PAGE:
Most people who attend networking functions are there for one reason — to promote themselves and their business. They go into the function looking for “What’s in it for me?” This focus results in individuals using the opportunity to sell themselves and not developing a relationship based on trust.
Instead, the “netweaving” concept, developed by Bob Littell of NetWeaving International, focuses on helping others and can easily be applied to CPAs trying to grow their network or business clients. Rather than looking for “What’s in it for me?” the NetWeaver, as he calls it, looks at “what’s in it for them.” A skilled NetWeaver is constantly on the lookout for ways to bring people together and to help people locate resources to meet their needs. NetWeavers act without regard for what they will receive in return.
Littell developed two key elements of NetWeaving. The first is learning to become a Strategic Connector of others — putting people together in win-win relationships — without gaining from the relationship. The second element of NetWeaving is learning how to position yourself as a Strategic Resource for others — or the “go to” person for getting something accomplished. Sometimes this means that you will be the resource provider. Other times it will mean that you will provide introductions from your Trusted Resource Network — a broad group of experts in diverse fields who have agreed to be a member of your network in exchange for you agreeing to be a part of theirs.
Instead of spending time talking about them, the NetWeaver will ask high-gain questions to discover information about another person. For example:
- How do you create revenue in your business?
- What does your best prospect look like?
- Tell me the story of how you landed your best client or customer?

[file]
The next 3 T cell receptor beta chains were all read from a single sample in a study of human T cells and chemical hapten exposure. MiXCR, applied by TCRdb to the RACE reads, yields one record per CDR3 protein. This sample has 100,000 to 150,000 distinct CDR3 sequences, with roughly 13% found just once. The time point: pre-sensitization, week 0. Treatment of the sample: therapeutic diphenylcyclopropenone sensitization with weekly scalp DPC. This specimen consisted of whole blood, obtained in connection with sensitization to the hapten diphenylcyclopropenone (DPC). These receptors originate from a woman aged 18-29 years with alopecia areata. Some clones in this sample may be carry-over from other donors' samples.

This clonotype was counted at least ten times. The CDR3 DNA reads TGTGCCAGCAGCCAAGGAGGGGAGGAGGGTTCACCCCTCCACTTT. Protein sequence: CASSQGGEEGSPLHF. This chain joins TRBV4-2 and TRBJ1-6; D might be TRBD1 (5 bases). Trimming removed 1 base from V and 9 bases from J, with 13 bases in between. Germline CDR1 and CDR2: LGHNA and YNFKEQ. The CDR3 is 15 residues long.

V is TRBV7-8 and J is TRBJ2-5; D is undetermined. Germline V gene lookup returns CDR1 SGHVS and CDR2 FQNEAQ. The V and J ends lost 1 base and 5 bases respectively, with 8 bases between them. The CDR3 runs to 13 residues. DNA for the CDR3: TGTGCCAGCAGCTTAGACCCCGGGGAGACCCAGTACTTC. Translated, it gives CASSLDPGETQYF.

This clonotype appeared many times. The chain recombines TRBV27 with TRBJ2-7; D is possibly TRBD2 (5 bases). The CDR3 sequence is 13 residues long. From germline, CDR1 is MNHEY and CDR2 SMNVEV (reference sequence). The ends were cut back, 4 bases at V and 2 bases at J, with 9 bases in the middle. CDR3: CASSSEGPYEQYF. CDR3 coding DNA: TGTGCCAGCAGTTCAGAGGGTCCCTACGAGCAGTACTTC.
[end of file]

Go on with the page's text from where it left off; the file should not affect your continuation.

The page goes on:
- What are the strategic differentiators that make you unique?
- Who are the three or four people you would like to meet?
When communicating with other people, the NetWeaver is looking to determine:
- Is there someone I know who would benefit from knowing or meeting this person?
- Could this person provide information and/or resources to someone else I know?
- Has this person impressed me so much that I need to get to know them better, and if they continue to impress me with their exceptional value, should I make them part of my Trusted Referral Network?
The four levels of giving referrals in NetWeaving are:
- Loaning your good name. Allowing someone to use your good name as a means of entry.
- Loaning your good name plus a written introduction. Sending an email or a personal letter explaining why you think the two people would benefit from meeting, as well as a testimonial.
- Loaning your good name, plus a written and telephone introduction. Following up to further validate the importance of the person’s worth and the value of meeting the other person.
- Hosting the introduction. Hosting an in-person or virtual meeting and facilitating a discussion as to why each person will benefit from working together.
Netweaving is a softer approach to networking because it eliminates the need to “sell.” Instead, you are helping someone out and, in doing so, providing real value to that person as well as to yourself.